From: theresurgent.com, by Erick Erickson, on Mar 31, 2017
Sanctuary cities are an exercise in federalism at an extreme level. Federal officials tell cities that they must enforce federal laws to get federal funds. But the federal government often uses coercive powers of the purse to extract from cities and states what it wants. Many states would currently have a drinking age of 18, but for the federal government cutting off highway funds for non-compliance.
I have long favored a constitutional amendment that says simply:
The government of the United States cannot, through either the provision of or withholding of funds, direct, compel, or otherwise coerce a state or any subdivision thereof to take or refrain from taking any action or to make or refrain from making any law, regulation, or other legally binding order.
When the Supreme Court ruled several years ago that the federal government cannot compel local police to enforce federal laws, conservatives cheered. When the Supreme Court ruled just a few years ago that the federal government cannot compel states to expand Medicaid, conservatives cheered.
Conservatives should actually cheer on liberals wanting sanctuary cities because it ultimately advances our goals, not theirs. When they go to court and find favorable liberal judges giving legal sanction to sanctuary cities, the judges will not be able to carve out exceptions just for state level avoidance of federal immigration enforcement. The same legal logic will apply to other areas as well.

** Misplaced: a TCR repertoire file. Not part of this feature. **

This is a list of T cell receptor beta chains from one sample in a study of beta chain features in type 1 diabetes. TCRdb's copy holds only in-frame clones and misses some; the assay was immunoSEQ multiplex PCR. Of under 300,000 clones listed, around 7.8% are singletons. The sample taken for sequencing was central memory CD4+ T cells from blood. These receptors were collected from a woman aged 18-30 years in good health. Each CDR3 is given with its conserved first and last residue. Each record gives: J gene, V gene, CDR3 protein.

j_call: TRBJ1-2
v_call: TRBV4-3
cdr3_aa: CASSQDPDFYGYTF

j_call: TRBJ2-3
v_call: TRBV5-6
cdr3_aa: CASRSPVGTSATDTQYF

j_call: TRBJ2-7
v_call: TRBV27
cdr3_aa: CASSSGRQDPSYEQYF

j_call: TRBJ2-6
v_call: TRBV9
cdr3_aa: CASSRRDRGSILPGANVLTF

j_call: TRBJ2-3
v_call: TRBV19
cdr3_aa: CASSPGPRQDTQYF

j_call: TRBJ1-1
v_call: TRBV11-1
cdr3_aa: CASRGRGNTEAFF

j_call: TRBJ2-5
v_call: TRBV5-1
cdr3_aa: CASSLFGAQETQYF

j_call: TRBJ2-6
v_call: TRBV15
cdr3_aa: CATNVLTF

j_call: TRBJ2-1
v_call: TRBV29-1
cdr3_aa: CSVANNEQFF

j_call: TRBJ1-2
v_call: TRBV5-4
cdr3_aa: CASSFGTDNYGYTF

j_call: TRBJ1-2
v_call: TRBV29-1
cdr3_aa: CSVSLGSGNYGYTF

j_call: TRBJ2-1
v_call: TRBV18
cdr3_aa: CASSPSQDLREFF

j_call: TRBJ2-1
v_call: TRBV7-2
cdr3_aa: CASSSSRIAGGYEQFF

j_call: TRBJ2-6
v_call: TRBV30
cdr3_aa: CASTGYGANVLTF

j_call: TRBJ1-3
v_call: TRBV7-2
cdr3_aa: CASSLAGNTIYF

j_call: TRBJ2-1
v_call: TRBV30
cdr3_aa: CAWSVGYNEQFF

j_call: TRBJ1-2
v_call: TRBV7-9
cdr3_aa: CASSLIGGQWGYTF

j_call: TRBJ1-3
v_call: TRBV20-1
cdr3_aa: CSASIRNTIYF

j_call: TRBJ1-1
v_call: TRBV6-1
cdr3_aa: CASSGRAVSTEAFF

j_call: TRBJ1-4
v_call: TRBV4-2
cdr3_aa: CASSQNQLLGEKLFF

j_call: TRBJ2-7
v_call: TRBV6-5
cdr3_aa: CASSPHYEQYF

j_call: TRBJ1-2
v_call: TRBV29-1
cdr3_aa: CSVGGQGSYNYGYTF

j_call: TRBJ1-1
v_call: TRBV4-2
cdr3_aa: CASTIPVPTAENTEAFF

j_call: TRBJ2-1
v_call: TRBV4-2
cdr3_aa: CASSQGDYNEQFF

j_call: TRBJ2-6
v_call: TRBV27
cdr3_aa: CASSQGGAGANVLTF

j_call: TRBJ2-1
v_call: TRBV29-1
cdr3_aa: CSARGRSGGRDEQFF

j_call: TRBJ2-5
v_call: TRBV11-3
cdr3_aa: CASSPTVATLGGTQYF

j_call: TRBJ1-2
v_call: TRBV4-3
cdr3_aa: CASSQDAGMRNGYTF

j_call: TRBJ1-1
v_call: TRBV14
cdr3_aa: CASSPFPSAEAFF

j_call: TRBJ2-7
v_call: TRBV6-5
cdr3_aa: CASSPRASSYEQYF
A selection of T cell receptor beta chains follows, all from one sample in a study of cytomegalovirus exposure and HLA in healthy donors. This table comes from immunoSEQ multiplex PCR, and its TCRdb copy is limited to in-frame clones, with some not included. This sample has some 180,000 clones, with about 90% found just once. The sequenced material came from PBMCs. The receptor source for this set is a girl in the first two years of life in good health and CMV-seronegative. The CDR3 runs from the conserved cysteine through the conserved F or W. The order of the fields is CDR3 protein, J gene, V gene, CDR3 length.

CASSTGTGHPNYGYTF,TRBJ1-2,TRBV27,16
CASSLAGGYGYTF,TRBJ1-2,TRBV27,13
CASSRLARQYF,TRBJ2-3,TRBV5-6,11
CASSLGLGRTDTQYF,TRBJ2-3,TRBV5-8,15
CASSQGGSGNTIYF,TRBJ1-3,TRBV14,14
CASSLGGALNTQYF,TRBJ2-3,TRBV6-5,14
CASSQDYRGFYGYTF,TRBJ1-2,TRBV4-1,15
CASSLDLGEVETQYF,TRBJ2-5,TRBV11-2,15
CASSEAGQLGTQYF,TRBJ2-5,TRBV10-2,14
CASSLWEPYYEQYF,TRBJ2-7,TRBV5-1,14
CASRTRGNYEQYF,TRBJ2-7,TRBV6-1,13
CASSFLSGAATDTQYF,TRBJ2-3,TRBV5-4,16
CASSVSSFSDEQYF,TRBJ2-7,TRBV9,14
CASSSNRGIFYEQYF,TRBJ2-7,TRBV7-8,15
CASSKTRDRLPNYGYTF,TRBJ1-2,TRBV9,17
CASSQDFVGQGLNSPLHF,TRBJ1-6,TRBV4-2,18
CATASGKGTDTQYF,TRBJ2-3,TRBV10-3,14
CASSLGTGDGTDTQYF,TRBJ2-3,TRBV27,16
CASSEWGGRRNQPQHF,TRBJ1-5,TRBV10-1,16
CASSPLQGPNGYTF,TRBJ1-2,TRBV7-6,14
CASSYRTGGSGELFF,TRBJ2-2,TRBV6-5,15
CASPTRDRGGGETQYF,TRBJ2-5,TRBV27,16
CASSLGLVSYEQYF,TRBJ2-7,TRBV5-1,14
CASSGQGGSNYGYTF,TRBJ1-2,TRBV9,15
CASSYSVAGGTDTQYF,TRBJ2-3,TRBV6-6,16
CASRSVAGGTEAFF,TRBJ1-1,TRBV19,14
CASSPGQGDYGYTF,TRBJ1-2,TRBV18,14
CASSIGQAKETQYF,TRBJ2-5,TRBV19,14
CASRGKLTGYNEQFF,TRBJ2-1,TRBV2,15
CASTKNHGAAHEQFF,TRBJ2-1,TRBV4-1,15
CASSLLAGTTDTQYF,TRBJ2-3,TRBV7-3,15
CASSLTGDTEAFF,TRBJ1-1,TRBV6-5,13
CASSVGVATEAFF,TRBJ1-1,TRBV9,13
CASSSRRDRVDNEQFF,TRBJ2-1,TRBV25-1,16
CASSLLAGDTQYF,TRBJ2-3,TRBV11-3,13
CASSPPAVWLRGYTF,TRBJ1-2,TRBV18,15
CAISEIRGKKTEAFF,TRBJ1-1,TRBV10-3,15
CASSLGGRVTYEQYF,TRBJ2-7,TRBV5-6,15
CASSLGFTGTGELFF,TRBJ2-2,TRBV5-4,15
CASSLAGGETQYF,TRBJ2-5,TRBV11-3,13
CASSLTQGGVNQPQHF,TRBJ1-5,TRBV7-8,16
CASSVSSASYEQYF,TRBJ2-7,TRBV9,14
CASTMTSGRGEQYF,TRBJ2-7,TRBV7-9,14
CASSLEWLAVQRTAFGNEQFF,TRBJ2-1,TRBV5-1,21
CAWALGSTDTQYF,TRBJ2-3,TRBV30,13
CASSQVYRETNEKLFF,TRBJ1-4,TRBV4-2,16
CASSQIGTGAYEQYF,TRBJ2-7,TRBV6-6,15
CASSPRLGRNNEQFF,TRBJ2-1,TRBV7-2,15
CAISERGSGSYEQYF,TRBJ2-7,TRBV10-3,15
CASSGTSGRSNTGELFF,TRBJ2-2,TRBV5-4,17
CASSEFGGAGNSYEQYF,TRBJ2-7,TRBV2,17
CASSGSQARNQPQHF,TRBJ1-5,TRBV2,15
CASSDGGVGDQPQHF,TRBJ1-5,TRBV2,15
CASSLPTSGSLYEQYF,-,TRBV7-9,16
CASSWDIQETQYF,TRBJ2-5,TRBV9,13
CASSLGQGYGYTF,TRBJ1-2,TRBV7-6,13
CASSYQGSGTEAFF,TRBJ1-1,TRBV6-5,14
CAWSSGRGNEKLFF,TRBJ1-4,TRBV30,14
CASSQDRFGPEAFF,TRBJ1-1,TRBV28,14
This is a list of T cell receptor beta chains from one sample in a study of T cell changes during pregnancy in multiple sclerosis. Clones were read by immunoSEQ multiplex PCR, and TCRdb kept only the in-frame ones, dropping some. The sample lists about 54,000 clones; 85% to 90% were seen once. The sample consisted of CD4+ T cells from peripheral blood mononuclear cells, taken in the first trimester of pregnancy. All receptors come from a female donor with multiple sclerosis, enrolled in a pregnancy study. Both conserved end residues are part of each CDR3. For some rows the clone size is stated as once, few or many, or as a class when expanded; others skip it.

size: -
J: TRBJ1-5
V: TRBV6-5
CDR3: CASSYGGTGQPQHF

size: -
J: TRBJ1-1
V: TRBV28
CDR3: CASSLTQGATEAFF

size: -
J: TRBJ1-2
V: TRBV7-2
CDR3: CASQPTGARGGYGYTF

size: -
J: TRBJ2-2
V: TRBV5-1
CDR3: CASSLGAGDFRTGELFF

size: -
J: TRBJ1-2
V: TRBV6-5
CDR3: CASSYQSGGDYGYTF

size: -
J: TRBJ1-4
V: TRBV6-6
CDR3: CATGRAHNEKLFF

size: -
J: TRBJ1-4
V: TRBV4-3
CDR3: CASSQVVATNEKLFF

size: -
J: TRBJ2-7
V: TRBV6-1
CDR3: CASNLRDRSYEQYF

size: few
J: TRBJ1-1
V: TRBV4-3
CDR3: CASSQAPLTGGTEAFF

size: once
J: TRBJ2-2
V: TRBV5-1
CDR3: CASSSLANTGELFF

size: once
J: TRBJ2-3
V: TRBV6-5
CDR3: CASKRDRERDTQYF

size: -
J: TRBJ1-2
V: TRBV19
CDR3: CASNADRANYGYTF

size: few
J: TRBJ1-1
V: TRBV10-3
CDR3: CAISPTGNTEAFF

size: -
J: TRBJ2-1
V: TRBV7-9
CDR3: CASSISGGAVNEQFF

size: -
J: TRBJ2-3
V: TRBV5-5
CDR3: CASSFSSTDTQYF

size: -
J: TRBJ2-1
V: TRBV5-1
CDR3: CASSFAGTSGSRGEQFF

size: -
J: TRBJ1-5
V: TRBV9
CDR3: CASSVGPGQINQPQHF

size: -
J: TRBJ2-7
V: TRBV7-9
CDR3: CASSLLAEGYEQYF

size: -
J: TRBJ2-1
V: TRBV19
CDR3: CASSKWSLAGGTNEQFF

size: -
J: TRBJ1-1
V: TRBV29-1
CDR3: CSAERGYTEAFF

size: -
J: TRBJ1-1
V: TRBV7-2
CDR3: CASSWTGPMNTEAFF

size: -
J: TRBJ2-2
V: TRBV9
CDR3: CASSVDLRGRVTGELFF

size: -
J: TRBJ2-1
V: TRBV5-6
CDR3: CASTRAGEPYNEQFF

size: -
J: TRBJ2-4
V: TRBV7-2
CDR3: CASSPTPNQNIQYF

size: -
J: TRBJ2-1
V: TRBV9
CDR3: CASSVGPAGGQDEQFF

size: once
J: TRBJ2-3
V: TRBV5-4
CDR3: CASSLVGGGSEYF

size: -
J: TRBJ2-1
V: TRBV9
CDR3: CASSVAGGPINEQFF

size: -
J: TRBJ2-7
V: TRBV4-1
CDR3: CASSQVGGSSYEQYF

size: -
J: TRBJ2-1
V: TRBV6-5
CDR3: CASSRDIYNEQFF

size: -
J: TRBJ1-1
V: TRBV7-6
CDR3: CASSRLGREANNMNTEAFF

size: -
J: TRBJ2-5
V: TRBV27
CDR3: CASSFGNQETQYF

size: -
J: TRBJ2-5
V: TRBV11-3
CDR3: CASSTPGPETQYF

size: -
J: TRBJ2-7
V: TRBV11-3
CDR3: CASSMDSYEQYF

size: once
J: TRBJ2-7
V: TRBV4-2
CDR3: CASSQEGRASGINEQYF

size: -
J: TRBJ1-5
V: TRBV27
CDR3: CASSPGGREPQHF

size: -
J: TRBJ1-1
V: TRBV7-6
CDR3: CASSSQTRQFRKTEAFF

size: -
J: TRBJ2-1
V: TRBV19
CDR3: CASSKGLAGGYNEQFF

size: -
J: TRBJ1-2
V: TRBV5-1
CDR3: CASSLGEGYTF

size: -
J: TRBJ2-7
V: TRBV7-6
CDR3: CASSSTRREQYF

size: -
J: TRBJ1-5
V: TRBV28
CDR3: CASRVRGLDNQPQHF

The truth is that sanctuary cities exist because of the voters who vote for the elected officials there. If illegal aliens are murdering the citizens thereof, though tragic, the reality is that it is the voters to ultimately blame, not the elected officials. When illegal aliens overwhelm a city and drag it down to destruction, not a single one of us should offer up a dollar of federal revenue to save the city. Their voters wanted it. We should let them have it.
Yes, it is a ridiculous thing to have liberals in America cheering on illegal aliens at the expense of the safety of their own citizens. But their choice to put their citizens in jeopardy has a side benefit of strengthening federalism and creating binding case law that favors states’ rights.
There will come a time when Democrats again run Washington. They will, at that time, try again to eradicate tenth amendment protections and disrupt federalism. But now, out of power, they are laying the foundation for a very strong wall that will one day protect us from them and their encroachments on states rights. For now, though we may refuse to go to sanctuary cities and we may encourage state governments to crack down on their cities, we should love seeing liberals suddenly embrace states rights and create solid case law for us to use later.
This is a bit of a different take on the sanctuary cities issue and I can see Mr. Erickson’s point. Over the long term, he is probably right, but my concern is in the meantime the country will have absorbed perhaps 20-25 million illegals by then? We will have stretched thin the taxpayer’s ability to fund all of the expenses that those extra people will have cost us in education, welfare, jails, the courts, etc. The way I see it, there is a finite level of funding that our taxpayers can absorb and all of the extra illegal bodies will cause those funds to be spread pretty thin – thereby affecting all legal American citizens.
In summary, over the long haul, Mr. Erickson may be right, but I’d rather see the sanctuary city movement stopped in its tracks NOW.